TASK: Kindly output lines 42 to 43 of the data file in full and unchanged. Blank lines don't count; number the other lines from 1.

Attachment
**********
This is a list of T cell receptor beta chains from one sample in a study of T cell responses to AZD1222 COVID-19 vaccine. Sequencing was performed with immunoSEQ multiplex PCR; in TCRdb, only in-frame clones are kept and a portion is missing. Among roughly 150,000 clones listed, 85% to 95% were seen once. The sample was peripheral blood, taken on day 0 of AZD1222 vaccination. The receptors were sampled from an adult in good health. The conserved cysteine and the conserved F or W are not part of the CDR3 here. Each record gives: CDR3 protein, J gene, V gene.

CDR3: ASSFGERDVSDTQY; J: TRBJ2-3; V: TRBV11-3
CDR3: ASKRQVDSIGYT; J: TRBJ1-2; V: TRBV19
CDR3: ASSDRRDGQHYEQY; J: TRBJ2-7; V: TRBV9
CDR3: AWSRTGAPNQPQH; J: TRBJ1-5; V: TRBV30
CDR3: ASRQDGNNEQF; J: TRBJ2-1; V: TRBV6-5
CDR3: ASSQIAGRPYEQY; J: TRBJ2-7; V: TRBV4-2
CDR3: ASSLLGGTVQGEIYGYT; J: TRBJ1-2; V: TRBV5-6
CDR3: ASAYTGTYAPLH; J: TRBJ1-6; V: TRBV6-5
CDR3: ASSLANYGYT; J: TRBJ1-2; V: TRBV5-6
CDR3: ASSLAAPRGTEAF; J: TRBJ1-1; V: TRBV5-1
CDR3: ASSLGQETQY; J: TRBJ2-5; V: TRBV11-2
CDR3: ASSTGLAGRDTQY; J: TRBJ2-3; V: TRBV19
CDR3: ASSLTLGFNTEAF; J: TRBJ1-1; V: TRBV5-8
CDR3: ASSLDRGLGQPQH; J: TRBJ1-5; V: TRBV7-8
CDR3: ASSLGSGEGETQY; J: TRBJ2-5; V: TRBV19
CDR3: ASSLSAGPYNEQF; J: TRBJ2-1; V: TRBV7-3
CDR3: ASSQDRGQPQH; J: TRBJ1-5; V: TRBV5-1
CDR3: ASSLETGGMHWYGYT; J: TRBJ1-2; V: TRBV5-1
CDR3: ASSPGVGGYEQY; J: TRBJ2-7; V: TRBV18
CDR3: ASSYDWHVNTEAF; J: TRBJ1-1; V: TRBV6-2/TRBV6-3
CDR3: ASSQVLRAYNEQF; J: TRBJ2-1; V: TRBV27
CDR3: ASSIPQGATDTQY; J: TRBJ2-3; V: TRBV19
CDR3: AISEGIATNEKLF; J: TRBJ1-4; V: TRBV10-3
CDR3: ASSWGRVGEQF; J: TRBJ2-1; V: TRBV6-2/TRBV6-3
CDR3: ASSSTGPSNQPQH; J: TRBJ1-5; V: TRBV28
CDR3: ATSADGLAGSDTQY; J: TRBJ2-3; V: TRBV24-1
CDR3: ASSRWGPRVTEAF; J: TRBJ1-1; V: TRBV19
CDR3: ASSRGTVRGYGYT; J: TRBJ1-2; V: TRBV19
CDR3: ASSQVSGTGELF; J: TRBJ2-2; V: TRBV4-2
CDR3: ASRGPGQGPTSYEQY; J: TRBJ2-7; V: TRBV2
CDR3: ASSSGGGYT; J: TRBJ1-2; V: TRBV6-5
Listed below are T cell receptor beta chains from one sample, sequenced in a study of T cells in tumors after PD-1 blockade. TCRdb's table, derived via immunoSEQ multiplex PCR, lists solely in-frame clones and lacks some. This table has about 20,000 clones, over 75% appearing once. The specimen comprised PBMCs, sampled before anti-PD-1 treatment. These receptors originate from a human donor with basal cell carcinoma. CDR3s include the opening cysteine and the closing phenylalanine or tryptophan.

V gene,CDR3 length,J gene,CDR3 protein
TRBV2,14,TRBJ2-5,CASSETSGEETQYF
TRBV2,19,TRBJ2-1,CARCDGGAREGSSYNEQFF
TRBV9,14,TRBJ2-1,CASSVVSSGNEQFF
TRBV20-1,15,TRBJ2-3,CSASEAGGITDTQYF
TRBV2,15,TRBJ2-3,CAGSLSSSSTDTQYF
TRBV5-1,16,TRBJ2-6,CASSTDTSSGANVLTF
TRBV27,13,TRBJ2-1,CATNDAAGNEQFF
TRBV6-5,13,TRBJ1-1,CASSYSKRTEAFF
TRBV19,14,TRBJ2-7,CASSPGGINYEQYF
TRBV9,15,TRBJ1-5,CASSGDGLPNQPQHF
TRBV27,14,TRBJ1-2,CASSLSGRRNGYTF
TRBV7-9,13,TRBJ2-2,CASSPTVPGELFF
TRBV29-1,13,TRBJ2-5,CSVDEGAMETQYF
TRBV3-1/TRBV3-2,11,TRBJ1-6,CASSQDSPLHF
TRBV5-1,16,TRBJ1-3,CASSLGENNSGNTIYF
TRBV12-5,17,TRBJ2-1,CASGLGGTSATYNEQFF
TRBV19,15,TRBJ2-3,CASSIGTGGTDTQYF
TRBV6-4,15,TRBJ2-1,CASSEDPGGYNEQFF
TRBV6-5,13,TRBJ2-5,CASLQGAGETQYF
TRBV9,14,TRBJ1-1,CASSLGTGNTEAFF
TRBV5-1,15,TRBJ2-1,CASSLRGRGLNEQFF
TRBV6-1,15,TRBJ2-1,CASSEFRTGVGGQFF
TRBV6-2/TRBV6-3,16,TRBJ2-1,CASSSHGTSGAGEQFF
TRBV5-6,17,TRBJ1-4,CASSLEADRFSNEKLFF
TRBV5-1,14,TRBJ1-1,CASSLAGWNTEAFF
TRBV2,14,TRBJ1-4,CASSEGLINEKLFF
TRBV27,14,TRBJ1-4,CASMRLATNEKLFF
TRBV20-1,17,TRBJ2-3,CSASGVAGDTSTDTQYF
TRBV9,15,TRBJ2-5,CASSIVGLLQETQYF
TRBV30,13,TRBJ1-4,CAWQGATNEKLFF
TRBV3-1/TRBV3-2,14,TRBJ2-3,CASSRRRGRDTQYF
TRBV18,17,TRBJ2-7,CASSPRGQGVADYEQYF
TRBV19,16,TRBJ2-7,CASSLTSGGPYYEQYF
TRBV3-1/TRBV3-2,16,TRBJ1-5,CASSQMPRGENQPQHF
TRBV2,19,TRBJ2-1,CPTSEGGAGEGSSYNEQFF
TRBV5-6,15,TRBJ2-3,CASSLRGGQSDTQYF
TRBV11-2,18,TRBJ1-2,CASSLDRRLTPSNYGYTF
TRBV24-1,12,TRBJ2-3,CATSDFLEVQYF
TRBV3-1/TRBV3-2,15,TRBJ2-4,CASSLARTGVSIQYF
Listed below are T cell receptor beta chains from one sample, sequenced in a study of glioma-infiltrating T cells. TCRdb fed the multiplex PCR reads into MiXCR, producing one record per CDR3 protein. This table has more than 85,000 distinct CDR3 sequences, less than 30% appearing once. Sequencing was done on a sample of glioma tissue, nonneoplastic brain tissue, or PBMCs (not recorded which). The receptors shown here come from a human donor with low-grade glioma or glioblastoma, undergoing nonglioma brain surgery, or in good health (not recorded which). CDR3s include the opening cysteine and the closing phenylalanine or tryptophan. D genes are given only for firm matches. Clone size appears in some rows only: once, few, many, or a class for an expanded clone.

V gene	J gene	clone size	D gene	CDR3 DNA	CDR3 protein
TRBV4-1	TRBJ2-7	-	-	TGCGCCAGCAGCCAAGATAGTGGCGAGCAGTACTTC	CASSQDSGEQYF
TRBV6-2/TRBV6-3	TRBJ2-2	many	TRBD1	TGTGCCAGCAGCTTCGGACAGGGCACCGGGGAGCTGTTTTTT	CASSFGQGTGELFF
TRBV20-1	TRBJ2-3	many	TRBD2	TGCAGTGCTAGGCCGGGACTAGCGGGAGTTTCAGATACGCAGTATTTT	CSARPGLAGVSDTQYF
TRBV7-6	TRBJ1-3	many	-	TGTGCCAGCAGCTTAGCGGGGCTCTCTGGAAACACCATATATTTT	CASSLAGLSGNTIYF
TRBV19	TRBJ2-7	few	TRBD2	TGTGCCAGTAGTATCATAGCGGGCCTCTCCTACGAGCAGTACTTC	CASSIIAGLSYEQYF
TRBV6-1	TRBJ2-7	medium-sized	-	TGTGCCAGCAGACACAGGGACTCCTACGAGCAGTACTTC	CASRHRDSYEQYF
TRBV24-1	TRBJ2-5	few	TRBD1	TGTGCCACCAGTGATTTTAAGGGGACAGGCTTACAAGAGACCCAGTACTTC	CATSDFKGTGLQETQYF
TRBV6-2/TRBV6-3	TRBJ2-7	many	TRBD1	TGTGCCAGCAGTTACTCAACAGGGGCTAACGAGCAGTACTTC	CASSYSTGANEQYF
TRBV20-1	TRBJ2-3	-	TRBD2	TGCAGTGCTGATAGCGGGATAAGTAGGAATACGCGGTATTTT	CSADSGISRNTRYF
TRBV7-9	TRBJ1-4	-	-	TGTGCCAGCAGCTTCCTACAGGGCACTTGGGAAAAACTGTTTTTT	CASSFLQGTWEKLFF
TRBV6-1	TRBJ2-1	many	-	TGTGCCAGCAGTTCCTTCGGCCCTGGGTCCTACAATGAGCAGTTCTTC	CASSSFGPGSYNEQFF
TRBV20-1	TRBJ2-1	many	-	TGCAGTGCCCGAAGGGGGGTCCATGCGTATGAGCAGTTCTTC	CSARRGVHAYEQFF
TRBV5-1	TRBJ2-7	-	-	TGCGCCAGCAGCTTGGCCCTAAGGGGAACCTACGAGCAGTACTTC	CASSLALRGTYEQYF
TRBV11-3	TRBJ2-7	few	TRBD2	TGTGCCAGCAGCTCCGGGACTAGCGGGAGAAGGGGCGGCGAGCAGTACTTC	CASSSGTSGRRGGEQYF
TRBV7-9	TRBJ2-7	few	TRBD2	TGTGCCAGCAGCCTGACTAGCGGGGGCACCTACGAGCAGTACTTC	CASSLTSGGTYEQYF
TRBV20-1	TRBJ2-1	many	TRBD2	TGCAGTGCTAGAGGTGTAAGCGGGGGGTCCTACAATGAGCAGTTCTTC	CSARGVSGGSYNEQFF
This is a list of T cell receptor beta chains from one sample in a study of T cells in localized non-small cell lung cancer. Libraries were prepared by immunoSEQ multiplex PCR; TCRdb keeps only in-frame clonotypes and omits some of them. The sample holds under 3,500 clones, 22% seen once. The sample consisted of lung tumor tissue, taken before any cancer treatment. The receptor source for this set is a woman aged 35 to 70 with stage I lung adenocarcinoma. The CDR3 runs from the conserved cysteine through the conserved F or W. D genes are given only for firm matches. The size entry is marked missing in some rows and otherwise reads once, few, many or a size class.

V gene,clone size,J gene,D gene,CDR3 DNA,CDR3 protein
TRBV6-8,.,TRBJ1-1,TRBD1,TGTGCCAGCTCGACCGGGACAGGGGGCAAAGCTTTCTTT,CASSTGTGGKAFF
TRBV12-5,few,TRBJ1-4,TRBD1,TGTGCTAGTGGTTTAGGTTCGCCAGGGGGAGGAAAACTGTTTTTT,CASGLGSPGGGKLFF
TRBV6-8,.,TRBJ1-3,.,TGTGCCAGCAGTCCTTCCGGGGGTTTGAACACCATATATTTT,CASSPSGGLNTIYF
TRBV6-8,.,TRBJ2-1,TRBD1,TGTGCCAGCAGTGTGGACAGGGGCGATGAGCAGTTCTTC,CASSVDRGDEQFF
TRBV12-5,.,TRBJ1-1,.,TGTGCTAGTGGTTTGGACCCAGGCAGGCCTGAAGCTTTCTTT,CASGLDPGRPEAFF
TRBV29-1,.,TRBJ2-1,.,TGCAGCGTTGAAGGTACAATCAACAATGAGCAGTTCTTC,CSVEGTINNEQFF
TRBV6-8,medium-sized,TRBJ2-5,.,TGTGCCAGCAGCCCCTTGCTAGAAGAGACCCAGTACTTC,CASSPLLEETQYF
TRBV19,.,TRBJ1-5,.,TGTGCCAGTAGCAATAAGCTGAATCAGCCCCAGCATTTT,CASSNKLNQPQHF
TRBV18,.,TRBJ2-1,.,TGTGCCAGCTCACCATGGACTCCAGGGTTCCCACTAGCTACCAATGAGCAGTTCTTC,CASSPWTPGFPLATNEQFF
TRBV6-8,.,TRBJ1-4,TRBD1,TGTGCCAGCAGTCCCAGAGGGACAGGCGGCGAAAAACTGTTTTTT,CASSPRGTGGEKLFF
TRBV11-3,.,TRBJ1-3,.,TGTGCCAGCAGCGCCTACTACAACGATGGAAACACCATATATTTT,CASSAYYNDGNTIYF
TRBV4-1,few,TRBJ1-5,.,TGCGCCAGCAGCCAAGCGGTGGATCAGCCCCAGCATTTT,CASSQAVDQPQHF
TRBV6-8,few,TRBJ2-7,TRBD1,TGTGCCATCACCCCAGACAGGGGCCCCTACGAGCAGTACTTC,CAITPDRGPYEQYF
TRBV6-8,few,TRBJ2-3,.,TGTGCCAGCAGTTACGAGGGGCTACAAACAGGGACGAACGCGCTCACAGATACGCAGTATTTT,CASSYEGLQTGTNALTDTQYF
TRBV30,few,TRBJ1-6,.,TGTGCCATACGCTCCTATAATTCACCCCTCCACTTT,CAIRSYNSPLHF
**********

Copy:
TRBV6-5,13,TRBJ1-1,CASSYSKRTEAFF
TRBV19,14,TRBJ2-7,CASSPGGINYEQYF